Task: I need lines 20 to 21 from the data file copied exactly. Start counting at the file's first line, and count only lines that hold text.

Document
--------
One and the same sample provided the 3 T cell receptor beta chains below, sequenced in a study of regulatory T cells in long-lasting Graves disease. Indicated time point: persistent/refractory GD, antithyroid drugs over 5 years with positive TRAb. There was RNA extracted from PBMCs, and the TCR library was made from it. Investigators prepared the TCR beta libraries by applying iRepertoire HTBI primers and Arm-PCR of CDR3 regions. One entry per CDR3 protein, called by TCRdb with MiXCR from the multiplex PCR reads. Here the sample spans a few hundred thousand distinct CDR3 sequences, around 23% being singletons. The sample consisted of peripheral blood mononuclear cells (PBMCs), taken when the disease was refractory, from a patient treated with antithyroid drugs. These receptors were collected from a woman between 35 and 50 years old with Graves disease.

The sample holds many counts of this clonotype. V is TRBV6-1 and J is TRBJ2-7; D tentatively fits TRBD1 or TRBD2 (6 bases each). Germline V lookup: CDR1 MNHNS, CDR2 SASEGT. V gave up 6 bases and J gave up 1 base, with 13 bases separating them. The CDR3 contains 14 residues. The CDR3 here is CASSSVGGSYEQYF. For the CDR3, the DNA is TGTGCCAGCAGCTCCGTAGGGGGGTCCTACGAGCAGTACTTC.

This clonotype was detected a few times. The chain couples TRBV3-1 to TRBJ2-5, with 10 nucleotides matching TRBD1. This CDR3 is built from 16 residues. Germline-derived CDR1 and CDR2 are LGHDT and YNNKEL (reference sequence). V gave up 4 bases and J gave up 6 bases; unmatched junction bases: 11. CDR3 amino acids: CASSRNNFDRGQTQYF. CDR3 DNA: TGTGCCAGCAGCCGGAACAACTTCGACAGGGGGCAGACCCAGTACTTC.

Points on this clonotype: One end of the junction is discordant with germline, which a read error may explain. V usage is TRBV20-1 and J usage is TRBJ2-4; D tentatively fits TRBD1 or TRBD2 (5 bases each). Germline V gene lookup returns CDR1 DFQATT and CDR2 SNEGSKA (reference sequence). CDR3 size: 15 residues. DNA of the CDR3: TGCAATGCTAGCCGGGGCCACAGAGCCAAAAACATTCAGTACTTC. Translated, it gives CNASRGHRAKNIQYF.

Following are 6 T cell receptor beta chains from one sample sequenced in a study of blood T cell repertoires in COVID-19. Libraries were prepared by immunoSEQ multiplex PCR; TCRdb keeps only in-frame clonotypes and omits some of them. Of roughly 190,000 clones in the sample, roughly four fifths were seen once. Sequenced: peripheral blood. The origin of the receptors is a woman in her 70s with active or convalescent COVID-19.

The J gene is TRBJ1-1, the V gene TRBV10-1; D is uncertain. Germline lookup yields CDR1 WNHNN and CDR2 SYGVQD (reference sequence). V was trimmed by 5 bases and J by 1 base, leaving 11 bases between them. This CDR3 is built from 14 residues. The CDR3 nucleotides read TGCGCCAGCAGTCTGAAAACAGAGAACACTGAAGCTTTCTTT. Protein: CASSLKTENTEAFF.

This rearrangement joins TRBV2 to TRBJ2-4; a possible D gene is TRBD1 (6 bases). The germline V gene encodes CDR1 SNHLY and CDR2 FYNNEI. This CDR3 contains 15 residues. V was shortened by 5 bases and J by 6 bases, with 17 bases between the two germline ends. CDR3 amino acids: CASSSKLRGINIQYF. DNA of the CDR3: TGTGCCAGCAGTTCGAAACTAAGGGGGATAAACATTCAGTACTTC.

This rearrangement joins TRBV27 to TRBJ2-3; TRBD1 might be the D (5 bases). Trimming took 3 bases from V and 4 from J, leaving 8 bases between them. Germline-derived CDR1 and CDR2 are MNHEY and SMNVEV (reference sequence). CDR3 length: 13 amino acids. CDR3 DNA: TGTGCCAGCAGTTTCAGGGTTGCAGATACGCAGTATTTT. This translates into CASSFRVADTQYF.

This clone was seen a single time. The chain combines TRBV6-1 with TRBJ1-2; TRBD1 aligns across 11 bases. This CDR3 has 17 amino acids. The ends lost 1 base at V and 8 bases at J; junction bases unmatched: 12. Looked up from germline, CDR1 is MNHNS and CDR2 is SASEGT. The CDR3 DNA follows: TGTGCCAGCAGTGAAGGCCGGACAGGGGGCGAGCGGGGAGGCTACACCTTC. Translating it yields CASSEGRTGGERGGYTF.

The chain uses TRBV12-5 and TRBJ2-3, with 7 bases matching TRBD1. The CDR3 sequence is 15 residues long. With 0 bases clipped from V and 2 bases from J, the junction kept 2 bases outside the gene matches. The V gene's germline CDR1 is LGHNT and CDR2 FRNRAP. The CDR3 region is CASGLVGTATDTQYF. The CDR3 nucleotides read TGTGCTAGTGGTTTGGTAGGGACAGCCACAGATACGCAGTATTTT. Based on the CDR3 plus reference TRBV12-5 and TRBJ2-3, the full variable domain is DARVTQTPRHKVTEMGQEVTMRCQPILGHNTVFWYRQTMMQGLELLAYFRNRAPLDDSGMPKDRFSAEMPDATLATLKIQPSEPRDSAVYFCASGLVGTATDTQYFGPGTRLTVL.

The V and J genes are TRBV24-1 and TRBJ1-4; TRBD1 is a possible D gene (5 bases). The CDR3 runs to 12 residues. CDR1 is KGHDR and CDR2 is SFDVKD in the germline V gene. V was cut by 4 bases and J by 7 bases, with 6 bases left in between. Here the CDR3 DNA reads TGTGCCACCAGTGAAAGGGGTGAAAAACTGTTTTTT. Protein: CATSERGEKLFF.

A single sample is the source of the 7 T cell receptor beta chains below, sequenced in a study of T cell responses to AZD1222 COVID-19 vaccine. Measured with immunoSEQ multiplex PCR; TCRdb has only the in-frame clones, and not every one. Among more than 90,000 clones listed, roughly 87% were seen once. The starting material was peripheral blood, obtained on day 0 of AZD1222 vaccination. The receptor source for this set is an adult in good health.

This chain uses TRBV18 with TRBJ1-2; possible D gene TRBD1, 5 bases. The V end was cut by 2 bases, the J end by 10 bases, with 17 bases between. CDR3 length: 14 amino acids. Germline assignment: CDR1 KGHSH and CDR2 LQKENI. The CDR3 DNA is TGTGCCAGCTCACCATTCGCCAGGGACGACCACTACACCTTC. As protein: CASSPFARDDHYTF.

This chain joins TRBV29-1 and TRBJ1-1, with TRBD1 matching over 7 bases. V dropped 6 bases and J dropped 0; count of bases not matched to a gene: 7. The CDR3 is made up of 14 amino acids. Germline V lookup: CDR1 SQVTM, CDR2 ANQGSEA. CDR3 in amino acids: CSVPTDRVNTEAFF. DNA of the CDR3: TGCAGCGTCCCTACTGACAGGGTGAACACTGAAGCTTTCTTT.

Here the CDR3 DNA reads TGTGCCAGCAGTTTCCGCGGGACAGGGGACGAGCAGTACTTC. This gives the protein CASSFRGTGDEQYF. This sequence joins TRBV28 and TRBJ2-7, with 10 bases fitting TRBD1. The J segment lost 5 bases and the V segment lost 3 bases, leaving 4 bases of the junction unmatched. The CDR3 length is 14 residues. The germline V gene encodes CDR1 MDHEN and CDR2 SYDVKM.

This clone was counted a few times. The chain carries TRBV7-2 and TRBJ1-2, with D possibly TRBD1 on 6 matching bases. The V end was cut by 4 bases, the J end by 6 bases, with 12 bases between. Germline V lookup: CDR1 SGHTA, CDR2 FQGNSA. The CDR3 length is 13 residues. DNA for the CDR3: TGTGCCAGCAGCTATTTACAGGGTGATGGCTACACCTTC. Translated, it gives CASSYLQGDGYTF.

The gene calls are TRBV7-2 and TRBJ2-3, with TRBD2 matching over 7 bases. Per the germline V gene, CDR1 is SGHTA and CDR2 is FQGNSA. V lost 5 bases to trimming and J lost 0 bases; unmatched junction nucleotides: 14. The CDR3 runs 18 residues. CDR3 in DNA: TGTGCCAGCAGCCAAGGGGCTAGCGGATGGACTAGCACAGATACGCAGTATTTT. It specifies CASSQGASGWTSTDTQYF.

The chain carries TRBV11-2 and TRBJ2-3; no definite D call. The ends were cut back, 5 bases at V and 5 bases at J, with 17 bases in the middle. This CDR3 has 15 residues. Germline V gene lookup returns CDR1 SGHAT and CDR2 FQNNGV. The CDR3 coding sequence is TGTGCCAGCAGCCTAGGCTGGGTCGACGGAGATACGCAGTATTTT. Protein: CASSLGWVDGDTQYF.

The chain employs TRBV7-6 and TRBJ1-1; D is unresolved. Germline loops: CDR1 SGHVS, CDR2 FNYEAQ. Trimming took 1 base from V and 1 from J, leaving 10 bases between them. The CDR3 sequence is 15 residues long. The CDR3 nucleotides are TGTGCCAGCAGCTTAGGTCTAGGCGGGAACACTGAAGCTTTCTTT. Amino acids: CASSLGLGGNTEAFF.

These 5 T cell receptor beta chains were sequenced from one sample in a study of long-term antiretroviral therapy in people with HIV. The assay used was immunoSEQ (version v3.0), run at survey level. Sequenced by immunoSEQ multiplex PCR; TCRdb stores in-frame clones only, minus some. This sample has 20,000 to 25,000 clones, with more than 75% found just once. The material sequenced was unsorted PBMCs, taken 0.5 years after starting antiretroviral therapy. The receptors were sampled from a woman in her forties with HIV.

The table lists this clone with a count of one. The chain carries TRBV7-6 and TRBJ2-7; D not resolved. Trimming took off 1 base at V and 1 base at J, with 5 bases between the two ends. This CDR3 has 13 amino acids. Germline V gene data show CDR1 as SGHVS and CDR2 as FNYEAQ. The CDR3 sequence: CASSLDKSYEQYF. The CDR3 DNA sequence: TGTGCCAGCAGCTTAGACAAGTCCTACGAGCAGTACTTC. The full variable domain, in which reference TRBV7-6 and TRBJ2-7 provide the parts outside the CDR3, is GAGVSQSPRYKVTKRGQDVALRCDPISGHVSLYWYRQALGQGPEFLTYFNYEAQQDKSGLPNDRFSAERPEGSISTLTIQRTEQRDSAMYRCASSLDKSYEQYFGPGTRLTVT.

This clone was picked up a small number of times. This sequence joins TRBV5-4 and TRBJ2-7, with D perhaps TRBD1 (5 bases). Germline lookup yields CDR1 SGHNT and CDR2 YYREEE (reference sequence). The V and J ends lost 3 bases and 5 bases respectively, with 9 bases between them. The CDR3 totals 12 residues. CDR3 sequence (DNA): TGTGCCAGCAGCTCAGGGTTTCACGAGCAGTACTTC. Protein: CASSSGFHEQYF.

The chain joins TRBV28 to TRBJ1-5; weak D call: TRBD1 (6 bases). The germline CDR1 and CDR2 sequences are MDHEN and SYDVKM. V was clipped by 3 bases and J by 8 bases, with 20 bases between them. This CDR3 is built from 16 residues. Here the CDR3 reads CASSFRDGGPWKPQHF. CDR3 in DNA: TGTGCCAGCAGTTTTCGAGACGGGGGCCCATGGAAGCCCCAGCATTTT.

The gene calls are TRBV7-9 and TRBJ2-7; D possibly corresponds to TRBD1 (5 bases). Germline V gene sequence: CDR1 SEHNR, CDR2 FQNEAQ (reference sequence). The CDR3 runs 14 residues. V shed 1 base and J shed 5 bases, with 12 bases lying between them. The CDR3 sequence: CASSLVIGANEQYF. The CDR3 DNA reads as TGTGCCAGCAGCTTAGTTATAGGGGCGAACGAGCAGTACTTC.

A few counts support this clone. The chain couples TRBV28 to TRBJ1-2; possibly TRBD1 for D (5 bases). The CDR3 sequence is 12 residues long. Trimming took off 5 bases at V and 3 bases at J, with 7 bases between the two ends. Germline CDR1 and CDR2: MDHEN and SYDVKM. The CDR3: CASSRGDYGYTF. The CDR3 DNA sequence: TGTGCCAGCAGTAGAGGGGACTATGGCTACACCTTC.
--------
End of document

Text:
These 5 T cell receptor beta chains were sequenced from one sample in a study of long-term antiretroviral therapy in people with HIV. The assay used was immunoSEQ (version v3.0), run at survey level. Sequenced by immunoSEQ multiplex PCR; TCRdb stores in-frame clones only, minus some. This sample has 20,000 to 25,000 clones, with more than 75% found just once. The material sequenced was unsorted PBMCs, taken 0.5 years after starting antiretroviral therapy. The receptors were sampled from a woman in her forties with HIV.

The table lists this clone with a count of one. The chain carries TRBV7-6 and TRBJ2-7; D not resolved. Trimming took off 1 base at V and 1 base at J, with 5 bases between the two ends. This CDR3 has 13 amino acids. Germline V gene data show CDR1 as SGHVS and CDR2 as FNYEAQ. The CDR3 sequence: CASSLDKSYEQYF. The CDR3 DNA sequence: TGTGCCAGCAGCTTAGACAAGTCCTACGAGCAGTACTTC. The full variable domain, in which reference TRBV7-6 and TRBJ2-7 provide the parts outside the CDR3, is GAGVSQSPRYKVTKRGQDVALRCDPISGHVSLYWYRQALGQGPEFLTYFNYEAQQDKSGLPNDRFSAERPEGSISTLTIQRTEQRDSAMYRCASSLDKSYEQYFGPGTRLTVT.